July 13, 2022 - Written by: Nancy Pollard
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 Bread And Tomatoes

Clearly Wordle,  video games and the other vestiges of the pandemic have not ruined summer reading lists. Bookstores,my summer reads publishers, online sites for used books send me suggestions almost hourly.  And I, too, have some lighthearted suggestions for two books to throw into your bag. They make for great reading under an air conditioner or an umbrella. One is on the false economy of raising your own tomatoes, and the other is the same author’s year-long pilgrimage in a quest for a loaf of perfect “Peasant Bread”. The first book speaks to my husband’s  frailties as a gardener to a tee, and the second unfortunately nails my obsessive nature for baking.

An Extreme Sport

64 dolloar tomato book cover from Amazon website72I have a special affinity for books on tomatoes, as I had watched with misgiving when the other person in residence one summer lugged up three ugly planting buckets to my beloved deck, which I have in haphazard non-gardener fashion outfitted with numerous flowering annuals along with rosemary, thyme, basil, mint and verbena. I keep trying with cilantro, but it consistently flops onto the very expensive potting soil with barely a whimper.  Anyway, Mr. Green Thumb was going to grow his own tomatoes for his sacred BLT sandwiches, (Early Girls, of course) a topic I have discussed before. But then he discovered that you had to water regularly, remove the “suckers” (a term I thought was relegated to used car buyers and voters) and search daily  for predators, some of which are pretty gross looking. In the short finish to this story, the tomato plants  died painfully and slowly on his watch, on my otherwise beautiful deck. I  had to dispose of the skeletal plant remains, the dried out soil and the huge ugly containers.

This is probably why I loved reading The $64 Tomato. So yes, it is definitely about tomatoes and their loopy history, but as one critic says,  the author introduces us to organic gardening as an extreme sport. His exhaustive investigations of tools and materials – especially the ones he thought would be inexpensive solutions such as the stirrup  hoe  (we discover that Jethro Tull is not just a rock band) were just hilarious.  As were the adventures of Superchuck, a  groundhog who should have his own Pixar feature. The author’s two children are refreshingly and unapologetically unsympathetic to his passion. His wife, a doctor, probably knows more about the pathogens  in the soil than he does.  It’s all wonderful to read. 

The Way Of  St. James

William Alexander is the most engaging writer in that he weaves incredibly picturesque humor in with some very profound52 Loaves cover image from Amazon website philosophical themes and historical facts. He has written some lively Opinion Columns in the New York Times and occasionally wanders from his garden to let us know how he failed learning French. In his book 52 Loaves, you are treated to his almost religious soujourn to meet up with the Divine Loaf. The opening scene about his travails with airport security over his sourdough starter hooked me immediately. Plus some of the quotes he uses as sub-headers for his chapters are priceless – such as Stephen Colbert’s definition of the difference between an atheist and an agnostic.  But that is not all: Alexander’s jaw-dropping account of why niacin is added to all flours, for example, is just one of many demonstrations that this book is not just out to get a laugh; you will learn some really cool stuff about baking bread that is not included in the other bakers dozens of books I have on my kitchen shelf.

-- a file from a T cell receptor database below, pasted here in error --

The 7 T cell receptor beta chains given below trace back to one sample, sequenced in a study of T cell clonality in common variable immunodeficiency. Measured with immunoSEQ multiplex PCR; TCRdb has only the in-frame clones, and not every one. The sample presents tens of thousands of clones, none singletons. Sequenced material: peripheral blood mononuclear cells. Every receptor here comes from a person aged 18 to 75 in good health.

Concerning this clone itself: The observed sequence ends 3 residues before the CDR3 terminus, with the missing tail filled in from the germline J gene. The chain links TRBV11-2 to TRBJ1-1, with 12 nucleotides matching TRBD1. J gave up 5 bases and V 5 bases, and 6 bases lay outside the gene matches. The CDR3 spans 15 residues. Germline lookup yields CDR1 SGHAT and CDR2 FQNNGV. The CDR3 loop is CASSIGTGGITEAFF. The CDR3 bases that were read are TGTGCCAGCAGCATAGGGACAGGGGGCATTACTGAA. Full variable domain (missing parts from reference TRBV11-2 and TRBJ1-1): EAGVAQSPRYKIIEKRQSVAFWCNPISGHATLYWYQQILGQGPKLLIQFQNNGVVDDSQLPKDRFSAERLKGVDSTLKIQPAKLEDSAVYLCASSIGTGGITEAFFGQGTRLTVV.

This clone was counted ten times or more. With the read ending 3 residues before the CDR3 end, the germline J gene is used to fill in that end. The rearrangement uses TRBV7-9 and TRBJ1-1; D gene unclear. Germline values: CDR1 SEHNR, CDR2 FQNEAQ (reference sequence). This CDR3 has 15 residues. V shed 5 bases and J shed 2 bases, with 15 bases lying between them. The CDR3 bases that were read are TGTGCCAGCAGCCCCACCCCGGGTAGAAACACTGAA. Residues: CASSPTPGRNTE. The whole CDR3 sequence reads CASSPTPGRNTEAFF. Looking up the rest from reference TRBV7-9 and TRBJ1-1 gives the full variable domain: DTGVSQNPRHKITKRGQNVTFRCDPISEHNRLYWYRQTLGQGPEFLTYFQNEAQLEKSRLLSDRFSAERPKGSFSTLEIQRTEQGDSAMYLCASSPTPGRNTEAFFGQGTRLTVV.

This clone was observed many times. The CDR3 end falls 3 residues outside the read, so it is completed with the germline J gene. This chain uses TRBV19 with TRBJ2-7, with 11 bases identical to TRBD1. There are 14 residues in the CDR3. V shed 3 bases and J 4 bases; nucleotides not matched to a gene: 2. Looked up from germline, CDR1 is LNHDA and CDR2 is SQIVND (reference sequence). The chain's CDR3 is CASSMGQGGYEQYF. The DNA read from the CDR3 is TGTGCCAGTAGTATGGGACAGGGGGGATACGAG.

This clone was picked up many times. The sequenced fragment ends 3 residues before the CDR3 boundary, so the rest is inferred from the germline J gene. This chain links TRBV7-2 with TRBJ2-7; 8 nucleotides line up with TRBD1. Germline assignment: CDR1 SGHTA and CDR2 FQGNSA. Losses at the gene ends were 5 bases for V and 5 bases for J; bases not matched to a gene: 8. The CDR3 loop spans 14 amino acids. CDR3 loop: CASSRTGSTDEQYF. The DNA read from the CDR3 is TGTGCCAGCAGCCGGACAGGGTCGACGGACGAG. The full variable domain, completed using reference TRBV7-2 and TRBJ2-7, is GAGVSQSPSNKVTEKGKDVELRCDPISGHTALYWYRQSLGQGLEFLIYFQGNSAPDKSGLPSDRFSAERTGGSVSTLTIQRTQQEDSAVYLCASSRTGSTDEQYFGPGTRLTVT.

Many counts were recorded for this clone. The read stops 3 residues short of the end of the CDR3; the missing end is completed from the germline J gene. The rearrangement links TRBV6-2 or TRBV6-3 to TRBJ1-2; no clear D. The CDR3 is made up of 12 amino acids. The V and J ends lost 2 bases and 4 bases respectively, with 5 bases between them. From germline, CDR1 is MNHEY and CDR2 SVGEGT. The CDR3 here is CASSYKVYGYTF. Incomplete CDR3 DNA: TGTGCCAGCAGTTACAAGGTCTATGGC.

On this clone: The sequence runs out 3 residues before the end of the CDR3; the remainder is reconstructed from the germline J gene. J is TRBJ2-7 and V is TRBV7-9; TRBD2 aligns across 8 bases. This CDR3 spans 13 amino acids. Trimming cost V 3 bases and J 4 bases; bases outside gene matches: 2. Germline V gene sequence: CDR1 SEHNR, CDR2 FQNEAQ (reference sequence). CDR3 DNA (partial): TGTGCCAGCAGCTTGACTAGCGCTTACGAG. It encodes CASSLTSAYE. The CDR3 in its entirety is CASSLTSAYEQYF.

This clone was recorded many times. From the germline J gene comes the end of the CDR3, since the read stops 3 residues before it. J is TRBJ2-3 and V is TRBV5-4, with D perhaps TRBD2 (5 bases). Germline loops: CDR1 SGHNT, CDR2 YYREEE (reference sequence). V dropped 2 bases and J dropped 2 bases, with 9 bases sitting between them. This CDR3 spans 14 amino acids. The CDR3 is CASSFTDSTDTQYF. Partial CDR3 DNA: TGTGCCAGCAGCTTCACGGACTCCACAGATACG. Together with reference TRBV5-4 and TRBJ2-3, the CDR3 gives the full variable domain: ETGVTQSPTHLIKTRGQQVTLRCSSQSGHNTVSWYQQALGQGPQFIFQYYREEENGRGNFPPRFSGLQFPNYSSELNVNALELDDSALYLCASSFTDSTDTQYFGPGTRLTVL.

For me, it started off with the gift of a year of the Master Class series from the Italy Insider. After rooting around the various video classes offered by said masters of their particular universes (and deciding I was never going to become a drummer or a stand-up comic) I landed on the Master Class of Apollonia Poilâne. Let’s just say I stopped counting after I watched her videos more than fifteen times. The famous loaf became my obsession (it was in the first throes of the poillane loaf in KD made with local flourspandemic, after all). After the third or fourth 2 kilo loaf, my husband begged me to cut the recipe in half.

But, like the family of our writer hero, his plea fell on deaf ears. Nothing would impede my search for just the right combination of starter, flours, water and salt.  And, although I had neither the dedication nor the travels of William Alexander, reading through this book has been a source of wonder, laughter and of course renewed interest in pursuing the Perfect Loaf. Fortunately, his epilogue gives us all the information we need to follow his pilgrimage. My husband is praying for Deliverance.


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Jennifer Marie Medicus
4 months ago

I swear some people are truly just gifted with plants. My step mother had a garden with tomatoes amongst other things. And I had a roommate who grew them in the tiny front patch of our town house (I’m sure our neighbors loved it). I promise you that both of them stuck them in the ground, staked them and visited them once a day to do whatever and that was it. I am fortunate to have not killed two plants in the house and the salvia on the stoop is hanging on.

Gretchen Kugel
4 months ago

Ah, The $64 Tomato sounds like a bro-in-law gift…he actually is quite a good gardener and has a great kitchen garden. It helps that he is in California, I think. I personally am champing at the bit waiting for my copy of Dione Lucas’ cookbook mentioned last week. When I was living in London in the 70s, I met a woman who was studying at Le Cordon Bleu (Rosemary Hume and Muriel Downs at the time), and I have their version of Le Cordon Bleu Cookery. It changed everything about cooking for me, junior high Home Ec and the Girl… Read more »